If you are an athlete, you might like to believe that “talent” always beats “equipment”, but the more you participate in a given sport, the more you realize that good equipment helps with success rates. For science fair projects, the backboard is the “equipment” used to communicate what was done in the project. The most competitive projects have backboards that are both informative and attractive.
The backboard needs to be autonomous – meaning that a person, otherwise not familiar with the project, should be able to understand what was done in the project without the student present to explain it. This is critical because most science fairs include a component for the judges to evaluate projects prior to speaking with students.
Although the backboard is the final product, the planning for its design should start immediately. So take photos throughout the project because pictures are a great way to tell your story.
Backboard Guidelines: All projects should have the basic components including the title, abstract/summary, question/problem, hypothesis, variables, materials, procedure, results/data, and conclusion. Keep in mind that judges are looking at many projects. They expect some of these features to be in specific places and if those features are not in the expected location, the student runs the risk of a judge concluding the student is missing that component. These components (i.e., Title, Problem/Introduction/Abstract, Hypothesis, Conclusion) need to be very close to the designated location, but the specific location and amount of space used for the other components (i.e., materials, variables, procedure, data, results, and photographs) should go where they fit best and where the student can use them to tell their story. It is important to make all features easy to find and spotlight the data collected on the center panel.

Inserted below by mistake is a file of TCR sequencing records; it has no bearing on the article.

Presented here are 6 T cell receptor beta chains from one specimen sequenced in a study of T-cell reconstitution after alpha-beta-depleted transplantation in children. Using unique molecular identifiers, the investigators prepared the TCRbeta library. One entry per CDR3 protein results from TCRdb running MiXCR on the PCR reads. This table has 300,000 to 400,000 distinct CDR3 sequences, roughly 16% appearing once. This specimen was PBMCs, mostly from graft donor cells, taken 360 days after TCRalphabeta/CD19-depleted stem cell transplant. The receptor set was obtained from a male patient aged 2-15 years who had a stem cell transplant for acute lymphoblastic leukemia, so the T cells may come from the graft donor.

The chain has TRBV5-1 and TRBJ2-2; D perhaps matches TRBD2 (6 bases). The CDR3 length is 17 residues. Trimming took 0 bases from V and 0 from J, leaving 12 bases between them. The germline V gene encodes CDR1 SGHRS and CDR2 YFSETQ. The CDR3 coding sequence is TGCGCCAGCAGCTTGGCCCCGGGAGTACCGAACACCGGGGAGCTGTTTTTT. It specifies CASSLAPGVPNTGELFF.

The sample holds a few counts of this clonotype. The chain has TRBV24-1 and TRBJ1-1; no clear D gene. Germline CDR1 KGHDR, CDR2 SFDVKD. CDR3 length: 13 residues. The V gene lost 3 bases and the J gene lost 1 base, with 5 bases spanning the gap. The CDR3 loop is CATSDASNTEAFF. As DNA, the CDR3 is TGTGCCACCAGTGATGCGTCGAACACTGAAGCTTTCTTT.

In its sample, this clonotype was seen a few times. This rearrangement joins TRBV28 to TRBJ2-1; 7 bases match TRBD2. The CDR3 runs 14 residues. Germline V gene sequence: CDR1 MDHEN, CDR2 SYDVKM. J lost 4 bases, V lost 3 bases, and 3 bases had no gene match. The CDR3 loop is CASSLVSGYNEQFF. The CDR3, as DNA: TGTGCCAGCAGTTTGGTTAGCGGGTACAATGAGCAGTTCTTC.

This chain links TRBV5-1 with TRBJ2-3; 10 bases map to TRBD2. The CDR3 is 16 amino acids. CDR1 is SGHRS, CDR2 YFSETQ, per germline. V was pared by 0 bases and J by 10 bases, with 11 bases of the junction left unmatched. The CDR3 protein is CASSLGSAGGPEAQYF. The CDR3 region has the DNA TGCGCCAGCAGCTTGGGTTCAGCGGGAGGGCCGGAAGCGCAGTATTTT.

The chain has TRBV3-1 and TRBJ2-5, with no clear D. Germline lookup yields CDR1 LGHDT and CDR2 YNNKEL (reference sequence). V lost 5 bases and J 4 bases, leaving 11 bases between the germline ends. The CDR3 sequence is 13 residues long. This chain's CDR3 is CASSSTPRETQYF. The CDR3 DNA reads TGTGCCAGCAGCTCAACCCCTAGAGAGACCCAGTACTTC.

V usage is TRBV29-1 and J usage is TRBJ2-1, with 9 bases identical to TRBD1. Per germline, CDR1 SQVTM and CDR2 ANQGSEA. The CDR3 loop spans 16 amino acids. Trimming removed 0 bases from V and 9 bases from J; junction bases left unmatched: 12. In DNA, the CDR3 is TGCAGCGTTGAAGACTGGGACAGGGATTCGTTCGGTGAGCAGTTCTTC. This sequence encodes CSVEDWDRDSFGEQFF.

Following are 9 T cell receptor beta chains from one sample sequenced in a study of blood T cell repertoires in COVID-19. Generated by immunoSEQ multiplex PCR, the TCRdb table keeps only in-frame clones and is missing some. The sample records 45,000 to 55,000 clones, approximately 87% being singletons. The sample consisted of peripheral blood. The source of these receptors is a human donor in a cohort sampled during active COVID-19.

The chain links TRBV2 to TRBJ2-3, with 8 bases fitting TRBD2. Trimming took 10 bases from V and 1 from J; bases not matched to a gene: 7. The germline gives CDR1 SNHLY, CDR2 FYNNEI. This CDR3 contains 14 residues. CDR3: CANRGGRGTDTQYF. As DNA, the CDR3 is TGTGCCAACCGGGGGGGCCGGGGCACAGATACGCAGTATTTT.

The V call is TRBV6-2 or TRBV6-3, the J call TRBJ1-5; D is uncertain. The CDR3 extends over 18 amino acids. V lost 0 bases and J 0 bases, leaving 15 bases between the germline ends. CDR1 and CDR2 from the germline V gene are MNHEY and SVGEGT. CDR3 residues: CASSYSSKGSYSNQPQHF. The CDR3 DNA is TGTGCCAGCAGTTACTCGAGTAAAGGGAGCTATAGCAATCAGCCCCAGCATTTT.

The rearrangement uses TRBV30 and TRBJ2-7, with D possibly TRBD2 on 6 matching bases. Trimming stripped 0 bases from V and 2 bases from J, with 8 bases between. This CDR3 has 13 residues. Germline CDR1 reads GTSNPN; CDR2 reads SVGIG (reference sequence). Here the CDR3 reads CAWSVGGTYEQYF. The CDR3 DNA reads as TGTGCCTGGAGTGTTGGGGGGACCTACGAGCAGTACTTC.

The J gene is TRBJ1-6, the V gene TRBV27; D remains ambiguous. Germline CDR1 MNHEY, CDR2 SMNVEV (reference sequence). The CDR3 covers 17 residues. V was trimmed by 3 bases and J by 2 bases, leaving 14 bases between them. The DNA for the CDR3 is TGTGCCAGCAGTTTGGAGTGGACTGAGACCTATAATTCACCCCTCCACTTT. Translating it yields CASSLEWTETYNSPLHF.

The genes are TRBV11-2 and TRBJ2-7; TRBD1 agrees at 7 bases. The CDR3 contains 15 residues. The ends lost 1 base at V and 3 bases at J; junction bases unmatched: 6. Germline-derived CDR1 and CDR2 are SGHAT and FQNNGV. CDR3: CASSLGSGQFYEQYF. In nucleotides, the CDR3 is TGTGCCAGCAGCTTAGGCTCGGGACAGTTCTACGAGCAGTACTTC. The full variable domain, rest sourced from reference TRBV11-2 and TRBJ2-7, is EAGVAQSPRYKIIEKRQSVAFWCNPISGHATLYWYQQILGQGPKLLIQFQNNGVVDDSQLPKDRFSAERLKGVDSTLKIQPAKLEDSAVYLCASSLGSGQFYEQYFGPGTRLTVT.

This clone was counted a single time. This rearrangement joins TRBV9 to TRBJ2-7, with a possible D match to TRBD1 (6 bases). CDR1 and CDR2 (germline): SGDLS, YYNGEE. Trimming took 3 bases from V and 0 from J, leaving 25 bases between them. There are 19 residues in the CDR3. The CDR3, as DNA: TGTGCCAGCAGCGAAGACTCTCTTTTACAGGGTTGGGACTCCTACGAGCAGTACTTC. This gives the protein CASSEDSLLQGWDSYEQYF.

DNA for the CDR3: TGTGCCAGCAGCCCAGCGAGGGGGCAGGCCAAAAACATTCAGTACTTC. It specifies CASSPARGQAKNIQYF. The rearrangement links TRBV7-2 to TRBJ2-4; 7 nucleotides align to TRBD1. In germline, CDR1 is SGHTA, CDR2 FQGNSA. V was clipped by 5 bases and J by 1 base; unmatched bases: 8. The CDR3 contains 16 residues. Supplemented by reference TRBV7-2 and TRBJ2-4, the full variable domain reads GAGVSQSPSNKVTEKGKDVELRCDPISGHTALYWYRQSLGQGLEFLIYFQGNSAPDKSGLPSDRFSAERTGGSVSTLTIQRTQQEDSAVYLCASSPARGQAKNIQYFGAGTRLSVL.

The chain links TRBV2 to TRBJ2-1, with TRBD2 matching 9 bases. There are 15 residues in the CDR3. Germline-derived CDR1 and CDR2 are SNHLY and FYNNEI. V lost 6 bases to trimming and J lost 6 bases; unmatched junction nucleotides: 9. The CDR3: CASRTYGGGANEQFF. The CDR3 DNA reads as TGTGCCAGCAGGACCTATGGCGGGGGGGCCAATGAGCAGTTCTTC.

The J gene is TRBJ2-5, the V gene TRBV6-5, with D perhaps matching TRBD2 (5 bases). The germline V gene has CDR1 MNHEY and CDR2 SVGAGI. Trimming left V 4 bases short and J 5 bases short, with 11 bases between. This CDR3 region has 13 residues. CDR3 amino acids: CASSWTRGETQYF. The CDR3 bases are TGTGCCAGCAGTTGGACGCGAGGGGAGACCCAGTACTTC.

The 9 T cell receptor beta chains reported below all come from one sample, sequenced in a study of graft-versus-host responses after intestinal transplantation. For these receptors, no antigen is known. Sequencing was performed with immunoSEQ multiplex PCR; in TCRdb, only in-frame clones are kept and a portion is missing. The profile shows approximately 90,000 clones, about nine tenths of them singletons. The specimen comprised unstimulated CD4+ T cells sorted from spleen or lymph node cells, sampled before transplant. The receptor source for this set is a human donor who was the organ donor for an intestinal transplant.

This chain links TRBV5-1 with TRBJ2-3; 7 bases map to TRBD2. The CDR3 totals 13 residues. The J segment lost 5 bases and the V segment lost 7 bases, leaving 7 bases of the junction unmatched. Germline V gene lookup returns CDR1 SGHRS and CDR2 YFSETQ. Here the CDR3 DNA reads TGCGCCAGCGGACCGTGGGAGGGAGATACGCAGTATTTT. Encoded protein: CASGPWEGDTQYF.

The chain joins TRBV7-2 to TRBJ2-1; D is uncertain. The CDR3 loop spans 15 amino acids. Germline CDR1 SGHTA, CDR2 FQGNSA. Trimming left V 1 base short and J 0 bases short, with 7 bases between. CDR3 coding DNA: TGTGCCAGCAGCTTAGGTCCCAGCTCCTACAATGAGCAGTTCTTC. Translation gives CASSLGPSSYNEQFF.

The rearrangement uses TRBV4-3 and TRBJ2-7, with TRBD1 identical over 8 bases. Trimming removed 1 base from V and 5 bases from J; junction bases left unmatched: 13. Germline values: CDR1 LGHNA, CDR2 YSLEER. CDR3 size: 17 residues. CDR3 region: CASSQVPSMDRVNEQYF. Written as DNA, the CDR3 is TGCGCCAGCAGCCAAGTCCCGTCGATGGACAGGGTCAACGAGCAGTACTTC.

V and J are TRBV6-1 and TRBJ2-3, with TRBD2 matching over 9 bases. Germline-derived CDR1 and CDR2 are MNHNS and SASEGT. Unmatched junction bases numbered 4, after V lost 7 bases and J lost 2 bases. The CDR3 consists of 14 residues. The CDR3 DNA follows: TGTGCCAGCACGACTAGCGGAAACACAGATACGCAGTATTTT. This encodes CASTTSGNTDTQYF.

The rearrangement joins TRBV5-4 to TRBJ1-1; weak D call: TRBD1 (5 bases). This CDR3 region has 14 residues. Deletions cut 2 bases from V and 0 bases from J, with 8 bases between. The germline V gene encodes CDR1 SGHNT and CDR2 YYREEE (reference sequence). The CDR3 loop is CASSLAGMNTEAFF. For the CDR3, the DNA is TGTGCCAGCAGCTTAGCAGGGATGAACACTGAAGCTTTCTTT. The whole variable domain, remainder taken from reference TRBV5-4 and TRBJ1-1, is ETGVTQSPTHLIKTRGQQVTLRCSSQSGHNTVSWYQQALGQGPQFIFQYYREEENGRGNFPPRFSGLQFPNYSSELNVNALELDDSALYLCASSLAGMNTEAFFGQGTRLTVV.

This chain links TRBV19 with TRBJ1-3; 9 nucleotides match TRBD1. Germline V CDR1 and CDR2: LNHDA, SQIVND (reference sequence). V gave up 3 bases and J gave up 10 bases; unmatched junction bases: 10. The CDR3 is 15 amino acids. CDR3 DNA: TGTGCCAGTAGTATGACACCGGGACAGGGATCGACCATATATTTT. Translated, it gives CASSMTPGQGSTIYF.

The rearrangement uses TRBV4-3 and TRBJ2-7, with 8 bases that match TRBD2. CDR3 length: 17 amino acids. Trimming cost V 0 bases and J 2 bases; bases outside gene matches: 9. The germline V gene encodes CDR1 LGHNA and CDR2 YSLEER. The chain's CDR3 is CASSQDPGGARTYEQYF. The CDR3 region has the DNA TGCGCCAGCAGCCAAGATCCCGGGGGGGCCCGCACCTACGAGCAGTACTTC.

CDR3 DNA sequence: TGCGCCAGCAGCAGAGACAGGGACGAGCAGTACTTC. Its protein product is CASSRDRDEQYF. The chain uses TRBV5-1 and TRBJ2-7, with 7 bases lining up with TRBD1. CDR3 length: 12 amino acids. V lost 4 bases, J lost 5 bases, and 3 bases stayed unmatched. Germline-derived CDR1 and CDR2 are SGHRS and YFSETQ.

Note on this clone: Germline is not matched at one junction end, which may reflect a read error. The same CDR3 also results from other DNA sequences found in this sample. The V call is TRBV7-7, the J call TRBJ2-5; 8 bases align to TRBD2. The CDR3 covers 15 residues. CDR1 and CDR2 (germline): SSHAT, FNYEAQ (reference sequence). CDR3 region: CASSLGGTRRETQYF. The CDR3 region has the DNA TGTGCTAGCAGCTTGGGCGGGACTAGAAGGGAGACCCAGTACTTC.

Here are general guidelines for making your own backboard:
And here are some more examples of award winning backboards: